When Lena Salameh thinks about individuals seeking asylum and relief from deportation, she says, “I often think of the poem by Warsan Shire, ‘Nobody leaves home unless home is the mouth of a shark.” She describes her own family’s journey of immigration – her dad immigrated when he was 23 from Palestine – expressing that she understands what it means to live in fear through visits to her family’s home. “When you’ve lived in a warzone you have a better understanding of what it means to live in fear or not know where you will get water for several weeks,” she says.
Salameh and 9 other Saint Louis University School of Law Students are enrolled in the Spring 2019 class, Removal Defense Project: Sheltering Vulnerable Immigrant Children and Families. St. Francis Community Services (SFCS) and the Saint Louis University School of Law are co-sponsoring the class, with SFCS Immigration Law Project attorney Kristine Walentik and board member Kenneth Schmitt instructing.
The class addresses student demand for an understanding of how to defend immigrants faced with deportation proceedings, especially those with strong family ties to the United States. Due to generous funding by the Daughters of Charity of St. Louis, the class will be able to travel to San Antonio in April. Through meeting with many service providers and working with newly arrived asylum seekers, staff from St. Francis Community Services and the students will connect their direct work with clients to the larger struggle for immigration justice.
Training a New Generation of Lawyers
“This class allows St. Francis Community Services to engage in the work core to our mission. We are able to advocate for just responses to immigration and poverty, in addition to helping law students understand the effects of current immigration policies on migrants and asylum seekers.”– Amy Diemer, Managing Attorney at the St. Francis Community Services Catholic Legal Assistance Ministry
Students say the class is equipping them with more specific knowledge on the kinds of defenses to removal and the particular statues lawyers can use to defend their clients from deportation. Schmitt and Walentik have over 15 years of experience in immigration law between them, giving the students profound perspective on both current policies and changes in those policies over time.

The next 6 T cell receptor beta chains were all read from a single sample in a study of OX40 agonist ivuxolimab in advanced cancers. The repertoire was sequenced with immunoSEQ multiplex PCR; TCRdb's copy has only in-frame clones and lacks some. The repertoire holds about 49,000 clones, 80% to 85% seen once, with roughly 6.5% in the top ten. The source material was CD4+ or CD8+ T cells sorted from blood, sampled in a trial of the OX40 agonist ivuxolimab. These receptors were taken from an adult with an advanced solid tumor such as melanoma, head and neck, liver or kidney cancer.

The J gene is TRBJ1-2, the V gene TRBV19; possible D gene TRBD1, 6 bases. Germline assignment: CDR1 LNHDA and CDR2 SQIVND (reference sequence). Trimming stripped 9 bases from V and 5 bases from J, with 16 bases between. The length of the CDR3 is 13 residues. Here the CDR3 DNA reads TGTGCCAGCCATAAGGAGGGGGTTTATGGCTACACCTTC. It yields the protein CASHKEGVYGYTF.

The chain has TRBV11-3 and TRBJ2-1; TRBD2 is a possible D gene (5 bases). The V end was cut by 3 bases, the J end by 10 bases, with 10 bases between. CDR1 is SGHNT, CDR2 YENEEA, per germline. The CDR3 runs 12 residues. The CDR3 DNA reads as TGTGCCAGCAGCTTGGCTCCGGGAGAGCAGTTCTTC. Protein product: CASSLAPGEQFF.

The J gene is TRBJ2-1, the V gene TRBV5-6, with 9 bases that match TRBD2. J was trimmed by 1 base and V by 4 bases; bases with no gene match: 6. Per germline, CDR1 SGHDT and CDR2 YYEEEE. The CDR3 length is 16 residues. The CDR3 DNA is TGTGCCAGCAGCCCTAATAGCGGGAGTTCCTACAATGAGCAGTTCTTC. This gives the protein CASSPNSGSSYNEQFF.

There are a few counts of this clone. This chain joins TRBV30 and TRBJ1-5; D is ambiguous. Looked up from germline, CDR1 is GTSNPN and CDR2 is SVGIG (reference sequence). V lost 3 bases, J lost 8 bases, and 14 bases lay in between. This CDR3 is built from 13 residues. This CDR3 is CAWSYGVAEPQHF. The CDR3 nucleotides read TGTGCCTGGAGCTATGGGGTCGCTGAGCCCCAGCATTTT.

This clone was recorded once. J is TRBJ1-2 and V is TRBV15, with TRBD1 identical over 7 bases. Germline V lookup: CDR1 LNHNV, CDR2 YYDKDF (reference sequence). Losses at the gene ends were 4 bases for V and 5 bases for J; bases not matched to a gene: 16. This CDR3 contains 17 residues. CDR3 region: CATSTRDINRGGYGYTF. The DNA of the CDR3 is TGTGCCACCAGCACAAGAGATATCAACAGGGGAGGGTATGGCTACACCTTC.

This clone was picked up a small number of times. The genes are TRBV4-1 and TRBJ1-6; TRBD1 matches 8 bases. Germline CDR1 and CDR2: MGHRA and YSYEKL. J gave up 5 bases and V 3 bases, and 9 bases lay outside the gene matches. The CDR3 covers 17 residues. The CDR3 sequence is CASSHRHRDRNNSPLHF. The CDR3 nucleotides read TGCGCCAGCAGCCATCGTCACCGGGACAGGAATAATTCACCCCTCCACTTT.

Jose Claro, another student in the class, says that his main objective in law school is to understand “how I can help families stay together,” borne out of his own family’s history emigrating from Mexico in the early 1990s. “Growing up in Southern California I understand the fear of separation of families by deportation,” he says. The knowledge gained in the class will assist them in keeping communities together in their future careers.
Both Salameh and Claro are third year law students, and plan to continue in immigration law after graduating. They are particularly interested in assisting refugees and unaccompanied minors start a new life in the United States.
Adding Mental Health into the Picture
“As a therapist, I didn’t think I would have to learn so much about law, but to be an effective therapist I have to. It’s the same with these law students.”– Martha Piñones, St. Francis Community Services Bilingual Therapist
Although lawyers consistently work with individuals experiencing trauma, their studies are rarely infused with an understanding of that trauma and how it affects clients. Due to this, two SFCS bilingual therapists are working with the class to equip students with best practices on how to work with individuals experiencing severe trauma.
Martha Piñones, one of the bilingual therapists at St. Francis Community Services Southside, says she is motivated to teach the students due to this necessary overlap in mental health and law. She says, “Mental health is often overlooked in these types of situations. It’s important to see how interwoven metal health and the law are, especially in immigration.”
Piñones argues that lawyers must have an understanding of mental health both to not re-traumatize their clients and to avoid experiencing vicarious trauma as much as possible. “As a therapist, I didn’t think I would have to learn so much about law, but to be an effective therapist I have to. It’s the same with these law students.”
About St. Francis Community Services’ Immigration Law Project
Last year, St. Francis Community Services’ Immigration Law Project represented 1,043 individual clients in all types of immigration cases. The project represented 181 asylum seekers.